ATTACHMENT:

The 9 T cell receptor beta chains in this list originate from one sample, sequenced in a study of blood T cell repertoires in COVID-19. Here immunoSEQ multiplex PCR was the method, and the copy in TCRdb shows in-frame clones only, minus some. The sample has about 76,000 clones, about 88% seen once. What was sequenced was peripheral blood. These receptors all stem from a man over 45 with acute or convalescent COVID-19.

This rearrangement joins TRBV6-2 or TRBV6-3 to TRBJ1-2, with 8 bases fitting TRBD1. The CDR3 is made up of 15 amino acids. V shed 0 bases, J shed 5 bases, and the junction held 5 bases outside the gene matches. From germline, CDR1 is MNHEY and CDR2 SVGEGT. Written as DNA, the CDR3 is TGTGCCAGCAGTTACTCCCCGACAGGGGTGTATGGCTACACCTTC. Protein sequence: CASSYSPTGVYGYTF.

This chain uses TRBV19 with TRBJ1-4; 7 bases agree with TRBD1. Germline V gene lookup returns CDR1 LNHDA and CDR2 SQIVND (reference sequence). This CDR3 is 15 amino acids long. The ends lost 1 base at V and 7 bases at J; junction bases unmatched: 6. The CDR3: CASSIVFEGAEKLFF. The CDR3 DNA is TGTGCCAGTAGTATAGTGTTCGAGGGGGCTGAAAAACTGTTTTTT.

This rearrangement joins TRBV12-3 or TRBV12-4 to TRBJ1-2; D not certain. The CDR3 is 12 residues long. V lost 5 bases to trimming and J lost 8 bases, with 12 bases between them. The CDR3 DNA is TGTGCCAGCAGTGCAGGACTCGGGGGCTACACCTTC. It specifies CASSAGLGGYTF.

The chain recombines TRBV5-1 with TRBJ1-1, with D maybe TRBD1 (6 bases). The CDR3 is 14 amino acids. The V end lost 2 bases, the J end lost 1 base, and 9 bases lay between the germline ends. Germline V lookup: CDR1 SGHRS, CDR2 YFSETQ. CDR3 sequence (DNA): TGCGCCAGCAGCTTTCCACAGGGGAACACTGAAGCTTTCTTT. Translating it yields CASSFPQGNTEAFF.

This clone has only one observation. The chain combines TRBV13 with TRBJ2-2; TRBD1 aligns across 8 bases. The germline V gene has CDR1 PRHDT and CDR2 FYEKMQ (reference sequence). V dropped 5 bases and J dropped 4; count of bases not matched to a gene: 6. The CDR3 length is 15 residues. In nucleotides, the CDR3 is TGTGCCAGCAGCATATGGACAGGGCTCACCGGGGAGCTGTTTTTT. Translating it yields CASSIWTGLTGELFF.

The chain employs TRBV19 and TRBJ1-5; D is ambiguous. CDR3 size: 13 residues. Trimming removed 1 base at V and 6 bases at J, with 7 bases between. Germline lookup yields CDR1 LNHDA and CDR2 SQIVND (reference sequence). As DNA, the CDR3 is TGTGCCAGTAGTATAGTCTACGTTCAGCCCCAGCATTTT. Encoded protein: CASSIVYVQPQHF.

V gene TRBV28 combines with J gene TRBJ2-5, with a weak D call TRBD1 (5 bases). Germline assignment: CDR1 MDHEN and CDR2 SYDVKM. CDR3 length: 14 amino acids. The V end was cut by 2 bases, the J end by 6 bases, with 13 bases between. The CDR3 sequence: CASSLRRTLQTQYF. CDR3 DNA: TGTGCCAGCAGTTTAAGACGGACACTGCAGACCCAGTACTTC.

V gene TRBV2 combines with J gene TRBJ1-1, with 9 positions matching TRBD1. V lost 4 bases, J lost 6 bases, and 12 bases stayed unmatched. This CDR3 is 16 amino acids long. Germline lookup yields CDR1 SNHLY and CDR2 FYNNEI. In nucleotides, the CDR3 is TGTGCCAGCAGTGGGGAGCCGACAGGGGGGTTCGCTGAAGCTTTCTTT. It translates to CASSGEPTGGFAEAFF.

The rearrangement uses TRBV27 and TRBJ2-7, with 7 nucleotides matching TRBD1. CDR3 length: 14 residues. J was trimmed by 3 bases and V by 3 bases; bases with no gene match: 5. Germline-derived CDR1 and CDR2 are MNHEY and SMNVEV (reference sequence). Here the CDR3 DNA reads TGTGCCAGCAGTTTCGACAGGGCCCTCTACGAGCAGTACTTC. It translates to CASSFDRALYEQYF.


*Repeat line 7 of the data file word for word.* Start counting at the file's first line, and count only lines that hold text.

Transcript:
The chain employs TRBV19 and TRBJ1-5; D is ambiguous. CDR3 size: 13 residues. Trimming removed 1 base at V and 6 bases at J, with 7 bases between. Germline lookup yields CDR1 LNHDA and CDR2 SQIVND (reference sequence). As DNA, the CDR3 is TGTGCCAGTAGTATAGTCTACGTTCAGCCCCAGCATTTT. Encoded protein: CASSIVYVQPQHF.